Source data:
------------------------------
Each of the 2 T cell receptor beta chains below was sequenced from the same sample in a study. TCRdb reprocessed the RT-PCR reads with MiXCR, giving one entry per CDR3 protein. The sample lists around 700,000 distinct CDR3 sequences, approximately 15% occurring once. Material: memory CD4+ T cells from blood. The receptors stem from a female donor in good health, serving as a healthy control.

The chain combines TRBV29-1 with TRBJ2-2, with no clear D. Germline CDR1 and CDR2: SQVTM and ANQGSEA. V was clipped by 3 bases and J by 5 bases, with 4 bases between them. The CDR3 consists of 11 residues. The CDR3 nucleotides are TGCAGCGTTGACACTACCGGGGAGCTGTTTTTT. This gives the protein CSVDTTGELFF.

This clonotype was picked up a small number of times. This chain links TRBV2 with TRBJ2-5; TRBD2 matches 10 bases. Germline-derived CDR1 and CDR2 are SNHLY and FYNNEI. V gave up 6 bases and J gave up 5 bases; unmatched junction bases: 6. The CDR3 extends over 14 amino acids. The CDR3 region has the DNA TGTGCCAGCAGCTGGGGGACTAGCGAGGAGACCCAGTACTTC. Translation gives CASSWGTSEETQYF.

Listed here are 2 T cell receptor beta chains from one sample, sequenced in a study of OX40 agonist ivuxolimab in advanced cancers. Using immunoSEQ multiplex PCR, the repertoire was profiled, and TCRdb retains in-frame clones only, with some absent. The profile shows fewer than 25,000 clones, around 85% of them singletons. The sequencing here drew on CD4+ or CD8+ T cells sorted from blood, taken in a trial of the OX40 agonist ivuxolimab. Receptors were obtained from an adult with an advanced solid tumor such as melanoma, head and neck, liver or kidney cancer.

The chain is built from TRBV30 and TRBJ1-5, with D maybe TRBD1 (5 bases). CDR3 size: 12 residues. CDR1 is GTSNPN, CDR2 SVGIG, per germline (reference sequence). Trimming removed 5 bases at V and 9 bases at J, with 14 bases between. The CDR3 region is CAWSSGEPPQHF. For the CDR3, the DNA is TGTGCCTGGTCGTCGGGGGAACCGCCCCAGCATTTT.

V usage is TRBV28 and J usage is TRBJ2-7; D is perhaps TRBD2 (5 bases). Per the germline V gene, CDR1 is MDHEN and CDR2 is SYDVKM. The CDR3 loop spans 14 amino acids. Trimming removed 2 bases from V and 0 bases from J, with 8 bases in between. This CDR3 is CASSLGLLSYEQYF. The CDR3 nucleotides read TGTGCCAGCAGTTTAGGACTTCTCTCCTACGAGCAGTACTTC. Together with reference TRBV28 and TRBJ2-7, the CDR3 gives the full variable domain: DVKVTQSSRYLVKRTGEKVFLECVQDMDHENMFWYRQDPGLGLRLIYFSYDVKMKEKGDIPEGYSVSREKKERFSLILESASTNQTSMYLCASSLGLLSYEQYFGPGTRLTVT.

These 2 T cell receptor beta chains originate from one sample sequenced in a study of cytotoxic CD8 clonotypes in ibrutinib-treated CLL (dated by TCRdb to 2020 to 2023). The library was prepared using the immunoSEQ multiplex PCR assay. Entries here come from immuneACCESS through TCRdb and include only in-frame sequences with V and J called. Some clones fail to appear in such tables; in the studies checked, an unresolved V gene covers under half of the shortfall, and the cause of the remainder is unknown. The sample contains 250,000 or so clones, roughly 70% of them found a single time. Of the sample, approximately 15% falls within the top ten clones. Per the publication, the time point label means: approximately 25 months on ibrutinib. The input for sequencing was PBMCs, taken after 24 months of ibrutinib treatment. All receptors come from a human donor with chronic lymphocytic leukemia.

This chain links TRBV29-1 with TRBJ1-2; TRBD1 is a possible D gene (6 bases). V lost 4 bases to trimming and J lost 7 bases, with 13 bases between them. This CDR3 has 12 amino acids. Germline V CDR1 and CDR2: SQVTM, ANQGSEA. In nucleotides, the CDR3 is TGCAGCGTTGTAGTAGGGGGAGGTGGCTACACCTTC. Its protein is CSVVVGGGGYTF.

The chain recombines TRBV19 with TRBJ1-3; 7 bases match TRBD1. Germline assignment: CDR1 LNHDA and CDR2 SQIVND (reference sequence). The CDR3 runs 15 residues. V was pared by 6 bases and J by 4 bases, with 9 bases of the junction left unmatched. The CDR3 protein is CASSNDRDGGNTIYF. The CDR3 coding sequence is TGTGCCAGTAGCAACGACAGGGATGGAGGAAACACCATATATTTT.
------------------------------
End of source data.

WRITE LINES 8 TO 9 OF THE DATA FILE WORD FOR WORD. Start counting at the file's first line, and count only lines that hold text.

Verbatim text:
This chain links TRBV29-1 with TRBJ1-2; TRBD1 is a possible D gene (6 bases). V lost 4 bases to trimming and J lost 7 bases, with 13 bases between them. This CDR3 has 12 amino acids. Germline V CDR1 and CDR2: SQVTM, ANQGSEA. In nucleotides, the CDR3 is TGCAGCGTTGTAGTAGGGGGAGGTGGCTACACCTTC. Its protein is CSVVVGGGGYTF.

The chain recombines TRBV19 with TRBJ1-3; 7 bases match TRBD1. Germline assignment: CDR1 LNHDA and CDR2 SQIVND (reference sequence). The CDR3 runs 15 residues. V was pared by 6 bases and J by 4 bases, with 9 bases of the junction left unmatched. The CDR3 protein is CASSNDRDGGNTIYF. The CDR3 coding sequence is TGTGCCAGTAGCAACGACAGGGATGGAGGAAACACCATATATTTT.